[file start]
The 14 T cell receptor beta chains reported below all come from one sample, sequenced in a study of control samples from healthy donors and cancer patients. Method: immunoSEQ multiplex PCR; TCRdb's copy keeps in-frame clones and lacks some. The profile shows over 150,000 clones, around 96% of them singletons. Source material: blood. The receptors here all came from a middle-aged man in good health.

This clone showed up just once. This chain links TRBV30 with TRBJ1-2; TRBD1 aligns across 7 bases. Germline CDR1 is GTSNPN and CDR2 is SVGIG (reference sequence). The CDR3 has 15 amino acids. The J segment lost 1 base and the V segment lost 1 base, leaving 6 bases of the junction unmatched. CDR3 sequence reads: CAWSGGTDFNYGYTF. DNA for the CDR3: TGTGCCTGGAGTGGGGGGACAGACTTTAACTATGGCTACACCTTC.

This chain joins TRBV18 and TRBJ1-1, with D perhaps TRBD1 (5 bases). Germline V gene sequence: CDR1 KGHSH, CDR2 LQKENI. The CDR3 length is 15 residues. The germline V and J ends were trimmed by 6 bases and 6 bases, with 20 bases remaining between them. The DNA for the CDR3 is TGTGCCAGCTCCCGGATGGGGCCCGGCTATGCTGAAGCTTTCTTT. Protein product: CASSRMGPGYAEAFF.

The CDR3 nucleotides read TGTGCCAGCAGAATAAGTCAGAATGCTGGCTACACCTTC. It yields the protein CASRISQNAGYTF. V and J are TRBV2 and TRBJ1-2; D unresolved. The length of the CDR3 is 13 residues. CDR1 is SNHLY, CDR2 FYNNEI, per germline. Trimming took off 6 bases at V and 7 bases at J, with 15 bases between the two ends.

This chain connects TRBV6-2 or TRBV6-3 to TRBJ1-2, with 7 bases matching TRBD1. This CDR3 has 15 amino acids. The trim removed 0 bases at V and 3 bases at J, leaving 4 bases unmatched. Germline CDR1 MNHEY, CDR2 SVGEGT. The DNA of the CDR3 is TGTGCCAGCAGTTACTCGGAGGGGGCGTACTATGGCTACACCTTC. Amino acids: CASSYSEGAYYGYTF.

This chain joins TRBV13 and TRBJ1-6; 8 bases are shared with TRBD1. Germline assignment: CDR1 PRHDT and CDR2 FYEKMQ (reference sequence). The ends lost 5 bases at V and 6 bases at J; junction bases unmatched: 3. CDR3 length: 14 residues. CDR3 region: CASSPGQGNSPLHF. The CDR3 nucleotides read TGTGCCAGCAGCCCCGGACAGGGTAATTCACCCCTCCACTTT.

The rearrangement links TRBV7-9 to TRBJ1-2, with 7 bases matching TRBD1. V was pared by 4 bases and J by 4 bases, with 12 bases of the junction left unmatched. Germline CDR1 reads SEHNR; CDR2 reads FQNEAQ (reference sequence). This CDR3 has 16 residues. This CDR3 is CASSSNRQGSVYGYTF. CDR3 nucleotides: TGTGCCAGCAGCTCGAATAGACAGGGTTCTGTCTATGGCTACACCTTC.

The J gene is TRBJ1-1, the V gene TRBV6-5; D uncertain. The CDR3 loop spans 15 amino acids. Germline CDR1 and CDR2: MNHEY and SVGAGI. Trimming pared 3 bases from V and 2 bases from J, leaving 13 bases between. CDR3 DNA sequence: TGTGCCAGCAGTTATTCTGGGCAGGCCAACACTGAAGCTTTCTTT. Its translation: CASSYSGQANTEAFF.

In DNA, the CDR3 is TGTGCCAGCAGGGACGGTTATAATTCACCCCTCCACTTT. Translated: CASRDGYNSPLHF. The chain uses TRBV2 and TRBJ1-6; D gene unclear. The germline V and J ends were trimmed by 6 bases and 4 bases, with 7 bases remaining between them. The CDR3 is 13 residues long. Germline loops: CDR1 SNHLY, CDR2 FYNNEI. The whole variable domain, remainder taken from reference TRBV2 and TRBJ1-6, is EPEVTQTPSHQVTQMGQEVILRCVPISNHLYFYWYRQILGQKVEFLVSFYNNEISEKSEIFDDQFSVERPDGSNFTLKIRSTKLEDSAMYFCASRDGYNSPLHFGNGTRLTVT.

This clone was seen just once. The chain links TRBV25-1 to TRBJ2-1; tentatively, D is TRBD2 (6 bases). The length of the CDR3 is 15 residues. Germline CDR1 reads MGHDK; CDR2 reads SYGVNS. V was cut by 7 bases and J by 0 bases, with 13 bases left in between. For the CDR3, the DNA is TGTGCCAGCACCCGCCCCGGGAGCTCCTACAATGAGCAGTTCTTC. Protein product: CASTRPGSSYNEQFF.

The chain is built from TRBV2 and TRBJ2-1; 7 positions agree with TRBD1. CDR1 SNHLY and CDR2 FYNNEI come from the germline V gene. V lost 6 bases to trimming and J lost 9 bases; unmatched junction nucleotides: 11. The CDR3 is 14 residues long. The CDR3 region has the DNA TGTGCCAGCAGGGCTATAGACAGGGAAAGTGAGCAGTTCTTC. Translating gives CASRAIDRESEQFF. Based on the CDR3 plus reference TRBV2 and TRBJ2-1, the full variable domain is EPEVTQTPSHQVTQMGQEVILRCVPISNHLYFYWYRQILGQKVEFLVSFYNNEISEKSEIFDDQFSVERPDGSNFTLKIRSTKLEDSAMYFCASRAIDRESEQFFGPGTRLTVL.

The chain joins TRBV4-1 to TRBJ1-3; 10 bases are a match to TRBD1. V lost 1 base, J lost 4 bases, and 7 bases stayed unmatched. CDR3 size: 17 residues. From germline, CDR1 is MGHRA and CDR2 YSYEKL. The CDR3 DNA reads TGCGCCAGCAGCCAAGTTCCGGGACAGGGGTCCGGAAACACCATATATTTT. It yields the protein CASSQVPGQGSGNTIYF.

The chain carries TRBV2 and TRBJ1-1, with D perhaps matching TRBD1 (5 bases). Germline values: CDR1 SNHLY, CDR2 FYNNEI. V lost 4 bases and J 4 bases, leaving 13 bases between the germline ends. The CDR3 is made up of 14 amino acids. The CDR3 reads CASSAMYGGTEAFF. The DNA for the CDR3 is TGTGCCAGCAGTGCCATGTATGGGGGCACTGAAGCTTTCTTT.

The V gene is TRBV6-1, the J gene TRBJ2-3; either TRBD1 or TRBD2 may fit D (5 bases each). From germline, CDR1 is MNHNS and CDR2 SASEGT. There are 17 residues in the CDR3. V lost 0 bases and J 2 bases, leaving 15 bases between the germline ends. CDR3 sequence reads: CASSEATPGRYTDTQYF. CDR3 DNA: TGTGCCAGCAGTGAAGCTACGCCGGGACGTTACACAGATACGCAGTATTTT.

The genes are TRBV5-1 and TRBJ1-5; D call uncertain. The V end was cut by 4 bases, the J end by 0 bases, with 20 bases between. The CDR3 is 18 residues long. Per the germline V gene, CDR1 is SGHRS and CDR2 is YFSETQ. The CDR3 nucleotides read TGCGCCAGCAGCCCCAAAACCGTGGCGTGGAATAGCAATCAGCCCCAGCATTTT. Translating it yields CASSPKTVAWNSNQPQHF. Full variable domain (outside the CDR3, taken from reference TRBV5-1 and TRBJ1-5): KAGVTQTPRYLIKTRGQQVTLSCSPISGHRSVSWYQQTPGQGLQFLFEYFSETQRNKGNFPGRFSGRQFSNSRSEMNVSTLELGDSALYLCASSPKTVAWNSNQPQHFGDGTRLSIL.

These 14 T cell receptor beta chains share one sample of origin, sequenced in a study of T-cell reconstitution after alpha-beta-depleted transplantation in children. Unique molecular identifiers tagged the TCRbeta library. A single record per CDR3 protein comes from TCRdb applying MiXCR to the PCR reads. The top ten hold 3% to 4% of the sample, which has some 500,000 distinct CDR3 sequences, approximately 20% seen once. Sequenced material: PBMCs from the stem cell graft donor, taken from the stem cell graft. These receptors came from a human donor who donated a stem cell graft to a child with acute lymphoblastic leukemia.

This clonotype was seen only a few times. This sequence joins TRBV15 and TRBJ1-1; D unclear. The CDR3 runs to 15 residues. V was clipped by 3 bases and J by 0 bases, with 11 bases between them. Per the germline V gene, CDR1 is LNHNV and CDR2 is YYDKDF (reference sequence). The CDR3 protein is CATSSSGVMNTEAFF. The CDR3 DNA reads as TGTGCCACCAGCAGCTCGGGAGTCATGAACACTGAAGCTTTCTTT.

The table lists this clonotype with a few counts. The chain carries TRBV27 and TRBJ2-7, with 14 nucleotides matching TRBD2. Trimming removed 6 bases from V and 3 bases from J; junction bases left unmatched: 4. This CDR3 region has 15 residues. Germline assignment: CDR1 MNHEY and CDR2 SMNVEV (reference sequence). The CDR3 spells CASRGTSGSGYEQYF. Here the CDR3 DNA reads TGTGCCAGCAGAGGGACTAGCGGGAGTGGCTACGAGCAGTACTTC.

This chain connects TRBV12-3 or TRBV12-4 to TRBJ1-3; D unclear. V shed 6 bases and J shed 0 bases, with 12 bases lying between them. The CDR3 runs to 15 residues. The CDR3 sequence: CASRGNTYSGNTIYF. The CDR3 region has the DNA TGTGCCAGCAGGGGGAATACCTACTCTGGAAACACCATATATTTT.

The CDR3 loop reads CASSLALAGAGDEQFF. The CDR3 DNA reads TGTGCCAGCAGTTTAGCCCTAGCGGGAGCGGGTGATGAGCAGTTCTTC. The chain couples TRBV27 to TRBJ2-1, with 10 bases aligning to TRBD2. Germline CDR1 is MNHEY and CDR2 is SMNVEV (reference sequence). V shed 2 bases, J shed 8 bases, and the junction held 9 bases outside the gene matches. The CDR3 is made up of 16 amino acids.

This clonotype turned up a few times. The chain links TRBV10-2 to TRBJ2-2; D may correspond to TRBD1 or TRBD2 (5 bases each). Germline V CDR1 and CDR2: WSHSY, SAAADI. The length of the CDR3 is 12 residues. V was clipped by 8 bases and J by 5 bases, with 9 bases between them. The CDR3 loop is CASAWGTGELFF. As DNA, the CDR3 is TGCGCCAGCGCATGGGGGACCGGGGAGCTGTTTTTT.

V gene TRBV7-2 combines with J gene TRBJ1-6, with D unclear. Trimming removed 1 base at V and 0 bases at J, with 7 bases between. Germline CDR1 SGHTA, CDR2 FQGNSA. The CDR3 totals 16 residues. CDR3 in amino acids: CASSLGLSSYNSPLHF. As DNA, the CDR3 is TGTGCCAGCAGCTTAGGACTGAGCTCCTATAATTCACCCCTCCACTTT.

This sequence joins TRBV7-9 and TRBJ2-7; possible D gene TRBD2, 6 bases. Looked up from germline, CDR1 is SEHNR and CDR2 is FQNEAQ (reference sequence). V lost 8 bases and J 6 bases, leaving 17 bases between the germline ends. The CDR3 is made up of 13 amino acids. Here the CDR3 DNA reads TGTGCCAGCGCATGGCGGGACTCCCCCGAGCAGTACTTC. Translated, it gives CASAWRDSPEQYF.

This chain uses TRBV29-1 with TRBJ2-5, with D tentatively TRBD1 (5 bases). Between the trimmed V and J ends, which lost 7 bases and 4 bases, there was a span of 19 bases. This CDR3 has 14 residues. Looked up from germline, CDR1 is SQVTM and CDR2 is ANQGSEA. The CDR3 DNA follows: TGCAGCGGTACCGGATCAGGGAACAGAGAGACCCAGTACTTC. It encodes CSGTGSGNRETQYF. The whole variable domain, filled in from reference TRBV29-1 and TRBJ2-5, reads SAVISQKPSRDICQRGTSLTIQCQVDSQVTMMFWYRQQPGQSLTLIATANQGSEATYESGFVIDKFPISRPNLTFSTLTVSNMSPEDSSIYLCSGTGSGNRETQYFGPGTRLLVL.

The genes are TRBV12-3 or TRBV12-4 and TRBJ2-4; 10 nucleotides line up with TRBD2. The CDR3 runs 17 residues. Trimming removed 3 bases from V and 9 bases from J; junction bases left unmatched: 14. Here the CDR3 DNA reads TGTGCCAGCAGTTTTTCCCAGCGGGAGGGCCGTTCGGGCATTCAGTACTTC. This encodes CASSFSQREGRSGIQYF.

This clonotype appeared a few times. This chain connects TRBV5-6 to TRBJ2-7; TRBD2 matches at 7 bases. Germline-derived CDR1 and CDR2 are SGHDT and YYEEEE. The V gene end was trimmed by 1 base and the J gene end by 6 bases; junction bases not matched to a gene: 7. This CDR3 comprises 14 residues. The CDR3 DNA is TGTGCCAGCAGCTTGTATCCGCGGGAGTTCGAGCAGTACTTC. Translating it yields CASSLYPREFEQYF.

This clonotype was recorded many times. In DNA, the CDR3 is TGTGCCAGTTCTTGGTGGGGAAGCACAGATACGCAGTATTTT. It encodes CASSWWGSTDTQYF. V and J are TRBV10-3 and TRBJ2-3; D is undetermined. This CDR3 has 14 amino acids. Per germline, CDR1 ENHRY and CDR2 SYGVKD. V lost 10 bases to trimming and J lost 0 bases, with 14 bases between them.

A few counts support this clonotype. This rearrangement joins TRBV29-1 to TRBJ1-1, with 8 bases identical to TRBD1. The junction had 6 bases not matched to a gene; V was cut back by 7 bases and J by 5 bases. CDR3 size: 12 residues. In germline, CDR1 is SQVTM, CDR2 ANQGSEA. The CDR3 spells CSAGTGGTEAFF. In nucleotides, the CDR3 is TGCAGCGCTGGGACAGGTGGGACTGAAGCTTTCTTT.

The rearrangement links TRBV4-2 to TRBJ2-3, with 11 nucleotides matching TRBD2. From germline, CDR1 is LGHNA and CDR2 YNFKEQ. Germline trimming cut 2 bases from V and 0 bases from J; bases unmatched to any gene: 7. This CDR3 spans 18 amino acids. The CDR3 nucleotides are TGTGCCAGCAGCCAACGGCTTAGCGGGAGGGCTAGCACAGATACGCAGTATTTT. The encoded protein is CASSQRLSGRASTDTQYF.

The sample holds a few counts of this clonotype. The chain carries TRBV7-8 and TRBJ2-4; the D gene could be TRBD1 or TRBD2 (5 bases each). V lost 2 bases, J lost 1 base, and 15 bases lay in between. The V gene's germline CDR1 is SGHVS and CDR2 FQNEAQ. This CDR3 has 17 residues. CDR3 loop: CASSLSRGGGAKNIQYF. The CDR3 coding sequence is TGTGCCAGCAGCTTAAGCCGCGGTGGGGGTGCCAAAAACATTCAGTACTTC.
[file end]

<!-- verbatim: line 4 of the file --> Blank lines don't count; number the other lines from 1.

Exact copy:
The CDR3 nucleotides read TGTGCCAGCAGAATAAGTCAGAATGCTGGCTACACCTTC. It yields the protein CASRISQNAGYTF. V and J are TRBV2 and TRBJ1-2; D unresolved. The length of the CDR3 is 13 residues. CDR1 is SNHLY, CDR2 FYNNEI, per germline. Trimming took off 6 bases at V and 7 bases at J, with 15 bases between the two ends.